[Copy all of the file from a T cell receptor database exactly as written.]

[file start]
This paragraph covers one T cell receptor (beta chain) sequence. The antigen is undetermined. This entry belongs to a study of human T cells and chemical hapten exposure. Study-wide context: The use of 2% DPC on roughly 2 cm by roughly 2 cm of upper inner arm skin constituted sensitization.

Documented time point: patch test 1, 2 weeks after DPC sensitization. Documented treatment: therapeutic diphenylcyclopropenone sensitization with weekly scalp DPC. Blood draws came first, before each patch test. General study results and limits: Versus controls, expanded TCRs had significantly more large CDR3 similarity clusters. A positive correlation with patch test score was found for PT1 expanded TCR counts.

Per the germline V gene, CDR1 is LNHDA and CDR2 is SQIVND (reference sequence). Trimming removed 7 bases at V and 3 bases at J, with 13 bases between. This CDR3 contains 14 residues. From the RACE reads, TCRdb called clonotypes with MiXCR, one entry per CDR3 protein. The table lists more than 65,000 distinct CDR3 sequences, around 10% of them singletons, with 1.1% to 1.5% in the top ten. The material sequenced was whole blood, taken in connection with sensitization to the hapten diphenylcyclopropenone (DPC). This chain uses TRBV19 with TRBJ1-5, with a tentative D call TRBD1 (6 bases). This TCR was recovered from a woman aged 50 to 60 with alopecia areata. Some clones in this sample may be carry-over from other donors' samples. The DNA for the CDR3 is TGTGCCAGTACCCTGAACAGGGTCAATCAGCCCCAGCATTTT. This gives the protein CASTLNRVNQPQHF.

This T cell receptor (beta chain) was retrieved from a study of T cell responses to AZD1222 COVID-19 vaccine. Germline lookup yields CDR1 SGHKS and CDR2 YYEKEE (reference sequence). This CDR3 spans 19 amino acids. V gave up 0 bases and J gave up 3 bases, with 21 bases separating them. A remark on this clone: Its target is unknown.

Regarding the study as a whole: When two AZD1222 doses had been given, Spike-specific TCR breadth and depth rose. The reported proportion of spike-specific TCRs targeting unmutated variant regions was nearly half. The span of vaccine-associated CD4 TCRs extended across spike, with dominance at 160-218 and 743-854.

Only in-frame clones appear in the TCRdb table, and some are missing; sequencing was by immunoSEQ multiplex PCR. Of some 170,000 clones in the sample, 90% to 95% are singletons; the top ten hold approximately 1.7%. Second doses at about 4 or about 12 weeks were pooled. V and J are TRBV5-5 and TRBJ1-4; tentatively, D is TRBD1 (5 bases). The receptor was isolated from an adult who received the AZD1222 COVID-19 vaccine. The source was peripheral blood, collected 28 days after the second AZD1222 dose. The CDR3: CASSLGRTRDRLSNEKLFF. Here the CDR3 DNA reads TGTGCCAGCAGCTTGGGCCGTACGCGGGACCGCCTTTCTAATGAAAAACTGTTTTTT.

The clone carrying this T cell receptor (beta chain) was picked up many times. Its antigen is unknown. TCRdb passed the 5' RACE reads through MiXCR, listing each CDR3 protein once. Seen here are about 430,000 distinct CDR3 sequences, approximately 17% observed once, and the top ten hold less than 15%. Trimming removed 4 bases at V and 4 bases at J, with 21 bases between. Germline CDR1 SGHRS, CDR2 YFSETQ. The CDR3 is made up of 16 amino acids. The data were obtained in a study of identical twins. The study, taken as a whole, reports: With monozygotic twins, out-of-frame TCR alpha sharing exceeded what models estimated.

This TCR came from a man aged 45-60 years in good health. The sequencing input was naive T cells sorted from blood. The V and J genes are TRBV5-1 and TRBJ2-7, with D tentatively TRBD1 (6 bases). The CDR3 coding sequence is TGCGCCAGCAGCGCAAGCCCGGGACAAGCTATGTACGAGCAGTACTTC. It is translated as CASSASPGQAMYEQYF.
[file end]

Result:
This paragraph covers one T cell receptor (beta chain) sequence. The antigen is undetermined. This entry belongs to a study of human T cells and chemical hapten exposure. Study-wide context: The use of 2% DPC on roughly 2 cm by roughly 2 cm of upper inner arm skin constituted sensitization.

Documented time point: patch test 1, 2 weeks after DPC sensitization. Documented treatment: therapeutic diphenylcyclopropenone sensitization with weekly scalp DPC. Blood draws came first, before each patch test. General study results and limits: Versus controls, expanded TCRs had significantly more large CDR3 similarity clusters. A positive correlation with patch test score was found for PT1 expanded TCR counts.

Per the germline V gene, CDR1 is LNHDA and CDR2 is SQIVND (reference sequence). Trimming removed 7 bases at V and 3 bases at J, with 13 bases between. This CDR3 contains 14 residues. From the RACE reads, TCRdb called clonotypes with MiXCR, one entry per CDR3 protein. The table lists more than 65,000 distinct CDR3 sequences, around 10% of them singletons, with 1.1% to 1.5% in the top ten. The material sequenced was whole blood, taken in connection with sensitization to the hapten diphenylcyclopropenone (DPC). This chain uses TRBV19 with TRBJ1-5, with a tentative D call TRBD1 (6 bases). This TCR was recovered from a woman aged 50 to 60 with alopecia areata. Some clones in this sample may be carry-over from other donors' samples. The DNA for the CDR3 is TGTGCCAGTACCCTGAACAGGGTCAATCAGCCCCAGCATTTT. This gives the protein CASTLNRVNQPQHF.

This T cell receptor (beta chain) was retrieved from a study of T cell responses to AZD1222 COVID-19 vaccine. Germline lookup yields CDR1 SGHKS and CDR2 YYEKEE (reference sequence). This CDR3 spans 19 amino acids. V gave up 0 bases and J gave up 3 bases, with 21 bases separating them. A remark on this clone: Its target is unknown.

Regarding the study as a whole: When two AZD1222 doses had been given, Spike-specific TCR breadth and depth rose. The reported proportion of spike-specific TCRs targeting unmutated variant regions was nearly half. The span of vaccine-associated CD4 TCRs extended across spike, with dominance at 160-218 and 743-854.

Only in-frame clones appear in the TCRdb table, and some are missing; sequencing was by immunoSEQ multiplex PCR. Of some 170,000 clones in the sample, 90% to 95% are singletons; the top ten hold approximately 1.7%. Second doses at about 4 or about 12 weeks were pooled. V and J are TRBV5-5 and TRBJ1-4; tentatively, D is TRBD1 (5 bases). The receptor was isolated from an adult who received the AZD1222 COVID-19 vaccine. The source was peripheral blood, collected 28 days after the second AZD1222 dose. The CDR3: CASSLGRTRDRLSNEKLFF. Here the CDR3 DNA reads TGTGCCAGCAGCTTGGGCCGTACGCGGGACCGCCTTTCTAATGAAAAACTGTTTTTT.

The clone carrying this T cell receptor (beta chain) was picked up many times. Its antigen is unknown. TCRdb passed the 5' RACE reads through MiXCR, listing each CDR3 protein once. Seen here are about 430,000 distinct CDR3 sequences, approximately 17% observed once, and the top ten hold less than 15%. Trimming removed 4 bases at V and 4 bases at J, with 21 bases between. Germline CDR1 SGHRS, CDR2 YFSETQ. The CDR3 is made up of 16 amino acids. The data were obtained in a study of identical twins. The study, taken as a whole, reports: With monozygotic twins, out-of-frame TCR alpha sharing exceeded what models estimated.

This TCR came from a man aged 45-60 years in good health. The sequencing input was naive T cells sorted from blood. The V and J genes are TRBV5-1 and TRBJ2-7, with D tentatively TRBD1 (6 bases). The CDR3 coding sequence is TGCGCCAGCAGCGCAAGCCCGGGACAAGCTATGTACGAGCAGTACTTC. It is translated as CASSASPGQAMYEQYF.